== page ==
the skin of a dog stretched flat and
nailed upon my wall between the
two windows. It seemed freshly killed –
there was blood at the edges. Not
my dog: I have never owned one,
I rather dislike them. (Perhaps
whoever did it knew that.) It
was a light brown dog, with smooth hair;
no head, but the tail still remained.
On the flat surface of the pelt
was branded the outline of the
peninsula, singed in thick black
strokes into the fur: a coarse map.
The position of the town was
marked by a bullet-hole, it went
right through the wall. I placed my eye
to it, and could see the dark trees
outside the house, flecked with moonlight.
I locked the door then, and sat up
all night, drinking small cups of the
bitter local coffee. A dog
would have been useful, I thought, for
protection. But perhaps the one
I had been given performed that
function; for no one came that night,
not for three more. On the fourth day
it was time to leave. The dog-skin
still hung on the wall, stiff and dry
by now, the flies and the smell gone.
Could it, I wondered, have been meant
not as a warning, but a gift?
And, scarcely shuddering, I drew
the nails out and took it with me.
I found this poem while I was in England, and since then I’ve read it at least 30 times. It feels so personally primal, delivered with a harsh viscerality that burns right through me.
The primary image is haunting, a stripped and earthy rawness that is tinged with ambient, unformed fear. The themes speak to a deep place in me: Protection coming from where you least expect it; life outside being viewed through a hole shot through the wall; a willingness to sit with slow and odorous putrefaction; the instinct that will claim this ghoulish remnant as a talisman. The visionary quality of this poem has cast an unshakable spell on me.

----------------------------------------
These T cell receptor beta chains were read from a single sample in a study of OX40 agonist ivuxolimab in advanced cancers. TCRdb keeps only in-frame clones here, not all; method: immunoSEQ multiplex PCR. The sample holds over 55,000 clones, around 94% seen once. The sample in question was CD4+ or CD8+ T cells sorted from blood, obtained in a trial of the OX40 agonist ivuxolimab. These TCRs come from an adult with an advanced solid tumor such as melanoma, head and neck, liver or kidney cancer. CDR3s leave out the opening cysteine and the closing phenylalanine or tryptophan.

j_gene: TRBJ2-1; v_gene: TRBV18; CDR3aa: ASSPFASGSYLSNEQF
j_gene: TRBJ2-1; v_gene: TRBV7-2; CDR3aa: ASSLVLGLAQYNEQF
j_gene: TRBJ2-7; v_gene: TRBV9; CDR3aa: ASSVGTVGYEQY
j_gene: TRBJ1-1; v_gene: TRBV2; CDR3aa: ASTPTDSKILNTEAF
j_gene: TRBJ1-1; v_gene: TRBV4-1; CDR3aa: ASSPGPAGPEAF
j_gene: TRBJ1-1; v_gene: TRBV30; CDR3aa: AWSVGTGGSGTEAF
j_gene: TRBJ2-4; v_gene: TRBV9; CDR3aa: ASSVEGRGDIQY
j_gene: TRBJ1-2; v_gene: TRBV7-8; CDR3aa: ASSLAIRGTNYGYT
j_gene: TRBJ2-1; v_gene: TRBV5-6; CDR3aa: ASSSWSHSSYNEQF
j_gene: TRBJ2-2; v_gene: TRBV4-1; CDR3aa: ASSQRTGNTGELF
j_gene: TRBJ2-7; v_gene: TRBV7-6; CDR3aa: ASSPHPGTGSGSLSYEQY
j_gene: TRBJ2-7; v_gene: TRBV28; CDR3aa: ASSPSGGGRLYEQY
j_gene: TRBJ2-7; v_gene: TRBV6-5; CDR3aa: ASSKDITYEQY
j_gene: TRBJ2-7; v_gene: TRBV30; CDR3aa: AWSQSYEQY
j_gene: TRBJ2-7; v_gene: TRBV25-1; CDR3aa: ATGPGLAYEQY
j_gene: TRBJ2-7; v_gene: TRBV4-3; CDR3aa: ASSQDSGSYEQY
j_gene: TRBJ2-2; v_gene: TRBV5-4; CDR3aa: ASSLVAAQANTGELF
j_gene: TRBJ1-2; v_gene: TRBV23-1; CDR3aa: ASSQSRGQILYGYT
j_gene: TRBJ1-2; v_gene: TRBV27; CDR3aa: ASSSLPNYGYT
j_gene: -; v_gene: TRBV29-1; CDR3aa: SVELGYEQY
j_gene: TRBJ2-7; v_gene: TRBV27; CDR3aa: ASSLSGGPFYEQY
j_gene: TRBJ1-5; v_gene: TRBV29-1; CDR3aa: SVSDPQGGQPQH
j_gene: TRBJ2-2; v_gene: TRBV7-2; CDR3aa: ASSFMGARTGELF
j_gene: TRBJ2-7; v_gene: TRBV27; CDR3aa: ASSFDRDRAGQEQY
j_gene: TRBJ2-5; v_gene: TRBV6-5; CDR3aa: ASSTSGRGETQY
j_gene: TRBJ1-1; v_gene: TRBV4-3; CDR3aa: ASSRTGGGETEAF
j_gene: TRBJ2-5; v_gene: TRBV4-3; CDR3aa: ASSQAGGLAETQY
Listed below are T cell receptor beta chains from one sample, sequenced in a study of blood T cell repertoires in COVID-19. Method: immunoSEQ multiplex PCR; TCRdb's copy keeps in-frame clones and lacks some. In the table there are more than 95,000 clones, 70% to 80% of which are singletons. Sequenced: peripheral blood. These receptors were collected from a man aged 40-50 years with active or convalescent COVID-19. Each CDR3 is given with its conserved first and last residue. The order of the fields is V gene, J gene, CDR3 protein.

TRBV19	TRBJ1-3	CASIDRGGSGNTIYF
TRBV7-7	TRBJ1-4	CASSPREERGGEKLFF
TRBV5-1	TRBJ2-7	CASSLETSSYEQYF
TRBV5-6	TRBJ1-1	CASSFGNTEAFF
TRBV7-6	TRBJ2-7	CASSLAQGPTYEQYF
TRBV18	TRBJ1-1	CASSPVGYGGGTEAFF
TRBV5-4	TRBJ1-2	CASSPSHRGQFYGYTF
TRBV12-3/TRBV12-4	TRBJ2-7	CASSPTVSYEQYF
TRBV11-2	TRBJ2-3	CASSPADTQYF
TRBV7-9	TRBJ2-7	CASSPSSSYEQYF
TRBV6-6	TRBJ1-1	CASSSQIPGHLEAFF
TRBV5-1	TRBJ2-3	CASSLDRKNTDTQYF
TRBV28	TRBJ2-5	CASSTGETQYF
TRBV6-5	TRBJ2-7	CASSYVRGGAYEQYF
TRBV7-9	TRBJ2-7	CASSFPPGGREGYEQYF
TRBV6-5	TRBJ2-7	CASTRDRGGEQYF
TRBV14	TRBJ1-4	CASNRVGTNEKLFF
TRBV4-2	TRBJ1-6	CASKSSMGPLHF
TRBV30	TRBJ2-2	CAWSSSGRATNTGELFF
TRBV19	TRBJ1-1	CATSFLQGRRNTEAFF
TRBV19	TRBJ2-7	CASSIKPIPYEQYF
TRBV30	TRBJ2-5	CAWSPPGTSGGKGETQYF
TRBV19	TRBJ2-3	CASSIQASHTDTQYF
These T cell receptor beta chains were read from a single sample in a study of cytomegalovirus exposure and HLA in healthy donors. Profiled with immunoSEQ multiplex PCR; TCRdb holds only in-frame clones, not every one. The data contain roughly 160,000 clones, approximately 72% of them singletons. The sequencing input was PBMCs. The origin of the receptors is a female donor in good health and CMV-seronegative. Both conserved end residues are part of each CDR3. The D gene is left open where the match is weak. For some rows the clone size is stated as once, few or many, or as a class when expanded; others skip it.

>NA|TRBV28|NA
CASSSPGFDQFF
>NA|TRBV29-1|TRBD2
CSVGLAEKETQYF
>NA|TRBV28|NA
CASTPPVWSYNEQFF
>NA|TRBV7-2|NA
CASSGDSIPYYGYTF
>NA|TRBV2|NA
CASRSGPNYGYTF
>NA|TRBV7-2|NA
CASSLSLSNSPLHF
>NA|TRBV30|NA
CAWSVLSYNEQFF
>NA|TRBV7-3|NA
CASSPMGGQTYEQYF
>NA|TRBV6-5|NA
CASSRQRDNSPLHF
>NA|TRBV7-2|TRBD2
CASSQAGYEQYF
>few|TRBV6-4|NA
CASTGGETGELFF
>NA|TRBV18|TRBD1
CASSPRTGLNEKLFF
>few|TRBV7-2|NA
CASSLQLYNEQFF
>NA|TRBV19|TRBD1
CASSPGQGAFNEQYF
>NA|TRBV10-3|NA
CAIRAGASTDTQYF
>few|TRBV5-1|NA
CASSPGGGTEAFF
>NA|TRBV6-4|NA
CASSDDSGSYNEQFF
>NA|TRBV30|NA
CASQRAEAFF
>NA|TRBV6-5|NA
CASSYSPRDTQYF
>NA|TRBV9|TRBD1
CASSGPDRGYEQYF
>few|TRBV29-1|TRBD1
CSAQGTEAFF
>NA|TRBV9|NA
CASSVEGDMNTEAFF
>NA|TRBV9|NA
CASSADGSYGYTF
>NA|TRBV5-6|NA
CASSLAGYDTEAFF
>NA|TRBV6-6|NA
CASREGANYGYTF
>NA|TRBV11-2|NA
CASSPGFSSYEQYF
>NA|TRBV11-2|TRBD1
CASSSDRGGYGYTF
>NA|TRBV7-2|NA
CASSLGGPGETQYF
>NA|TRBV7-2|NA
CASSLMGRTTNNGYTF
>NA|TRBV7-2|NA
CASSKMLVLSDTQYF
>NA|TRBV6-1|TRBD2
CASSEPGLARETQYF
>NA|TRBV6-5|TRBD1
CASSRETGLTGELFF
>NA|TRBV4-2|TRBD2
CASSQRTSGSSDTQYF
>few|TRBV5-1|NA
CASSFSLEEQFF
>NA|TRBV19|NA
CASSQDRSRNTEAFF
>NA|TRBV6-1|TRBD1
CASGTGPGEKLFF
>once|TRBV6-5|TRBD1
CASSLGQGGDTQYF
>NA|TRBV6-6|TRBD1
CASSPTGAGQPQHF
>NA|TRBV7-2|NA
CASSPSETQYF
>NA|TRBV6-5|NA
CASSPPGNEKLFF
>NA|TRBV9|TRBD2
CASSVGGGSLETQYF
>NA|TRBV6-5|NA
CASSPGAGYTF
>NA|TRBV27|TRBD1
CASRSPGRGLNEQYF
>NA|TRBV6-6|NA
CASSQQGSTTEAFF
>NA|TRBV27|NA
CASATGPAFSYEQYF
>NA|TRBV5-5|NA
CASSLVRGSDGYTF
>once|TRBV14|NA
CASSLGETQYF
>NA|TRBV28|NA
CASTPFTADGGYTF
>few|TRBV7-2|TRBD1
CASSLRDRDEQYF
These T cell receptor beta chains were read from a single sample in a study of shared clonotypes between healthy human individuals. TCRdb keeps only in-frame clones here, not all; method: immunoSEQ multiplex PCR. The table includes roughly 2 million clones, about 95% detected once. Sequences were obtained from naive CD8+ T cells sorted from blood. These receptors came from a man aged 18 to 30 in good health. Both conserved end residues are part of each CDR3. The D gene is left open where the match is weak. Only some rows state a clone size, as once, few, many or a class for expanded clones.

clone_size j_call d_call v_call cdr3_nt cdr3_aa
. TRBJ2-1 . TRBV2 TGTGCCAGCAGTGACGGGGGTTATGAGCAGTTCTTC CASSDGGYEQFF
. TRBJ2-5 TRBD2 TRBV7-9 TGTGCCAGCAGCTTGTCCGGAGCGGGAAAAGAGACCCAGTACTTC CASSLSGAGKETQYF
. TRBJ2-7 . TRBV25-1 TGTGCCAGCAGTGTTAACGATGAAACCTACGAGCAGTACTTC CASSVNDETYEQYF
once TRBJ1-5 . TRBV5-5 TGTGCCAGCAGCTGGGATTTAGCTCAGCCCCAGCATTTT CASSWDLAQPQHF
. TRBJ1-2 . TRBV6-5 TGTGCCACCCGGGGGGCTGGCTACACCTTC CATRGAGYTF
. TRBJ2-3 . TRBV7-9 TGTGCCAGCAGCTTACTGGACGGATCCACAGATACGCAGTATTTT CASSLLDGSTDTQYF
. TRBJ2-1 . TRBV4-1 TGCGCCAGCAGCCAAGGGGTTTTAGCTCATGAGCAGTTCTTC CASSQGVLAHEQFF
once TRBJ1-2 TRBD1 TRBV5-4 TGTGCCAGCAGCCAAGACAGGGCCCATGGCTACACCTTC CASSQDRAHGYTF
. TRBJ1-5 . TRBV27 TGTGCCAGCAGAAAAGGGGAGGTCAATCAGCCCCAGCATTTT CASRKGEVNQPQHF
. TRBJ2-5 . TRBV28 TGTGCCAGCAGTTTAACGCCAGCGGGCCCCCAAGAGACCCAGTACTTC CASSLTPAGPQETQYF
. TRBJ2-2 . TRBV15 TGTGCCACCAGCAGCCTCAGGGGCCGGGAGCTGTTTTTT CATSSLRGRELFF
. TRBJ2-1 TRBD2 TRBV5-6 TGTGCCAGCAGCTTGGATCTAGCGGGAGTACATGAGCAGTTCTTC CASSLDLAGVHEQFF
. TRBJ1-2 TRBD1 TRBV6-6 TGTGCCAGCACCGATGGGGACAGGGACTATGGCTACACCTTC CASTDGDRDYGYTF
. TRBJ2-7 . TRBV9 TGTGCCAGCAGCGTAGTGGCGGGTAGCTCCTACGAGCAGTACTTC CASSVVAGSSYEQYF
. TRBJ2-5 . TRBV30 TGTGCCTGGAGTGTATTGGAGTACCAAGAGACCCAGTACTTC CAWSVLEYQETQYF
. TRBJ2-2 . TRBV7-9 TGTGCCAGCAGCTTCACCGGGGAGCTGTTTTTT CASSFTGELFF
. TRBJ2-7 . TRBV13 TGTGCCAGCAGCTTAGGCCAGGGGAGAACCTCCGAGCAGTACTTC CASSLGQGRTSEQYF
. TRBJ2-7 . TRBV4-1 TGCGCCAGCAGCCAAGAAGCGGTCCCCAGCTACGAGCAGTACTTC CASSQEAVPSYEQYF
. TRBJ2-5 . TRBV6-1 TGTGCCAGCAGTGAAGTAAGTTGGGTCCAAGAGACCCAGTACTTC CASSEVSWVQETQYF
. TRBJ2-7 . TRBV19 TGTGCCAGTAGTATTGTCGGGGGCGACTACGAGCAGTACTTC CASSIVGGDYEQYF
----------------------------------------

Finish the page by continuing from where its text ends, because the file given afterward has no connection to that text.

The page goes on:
Fleur Adcock has been one of my favorite poets ever since I was introduced to her haunting “Weathering” by David Whyte 20 years ago. A gentle and comforting acknowledgement of being a woman and how one can age with grace, that poem does not belong on the same page as this one—a poem that reads more like an open wound. Of course with time, we get around to encountering all the difficult passages that happen in living a life, ageing and open wounds being just two.
A note about the image: This is a portion of a large scale drawing by Chuck Holtzman hanging in the MFA in Boston, with the faint reflection of me in the glass. This drawing has become a kind of personal talisman for my art making self these last few months as I have sat in the silence.
Song For The Last Act
Now that I have your face by heart, I look
Less at its features than its darkening frame
Where quince and melon, yellow as young flame,
Lie with quilled dahlias and the shepherd’s crook.
Beyond, a garden, There, in insolent ease
The lead and marble figures watch the show
Of yet another summer loath to go
Although the scythes hang in the apple trees.
Now that I have your face by heart, I look.
Now that I have your voice by heart, I read
In the black chords upon a dulling page
Music that is not meant for music’s cage,
Whose emblems mix with words that shake and bleed.
The staves are shuttled over with a stark
Unprinted silence. In a double dream
I must spell out the storm, the running stream.
The beat’s too swift. The notes shift in the dark.
Now that I have your voice by heart, I read.
Now that I have your heart by heart, I see
The wharves with their great ships and architraves;
The rigging and the cargo and the slaves
On a strange beach under a broken sky.
O not departure, but a voyage done!
The bales stand on the stone; the anchor weeps
Its red rust downward, and the long vine creeps
Beside the salt herb, in the lengthening sun.
Now that I have your heart by heart, I see.
This Bogan poem is posted in memory of Michael Cozzolino, friend and great soul, who passed away recently after a long illness.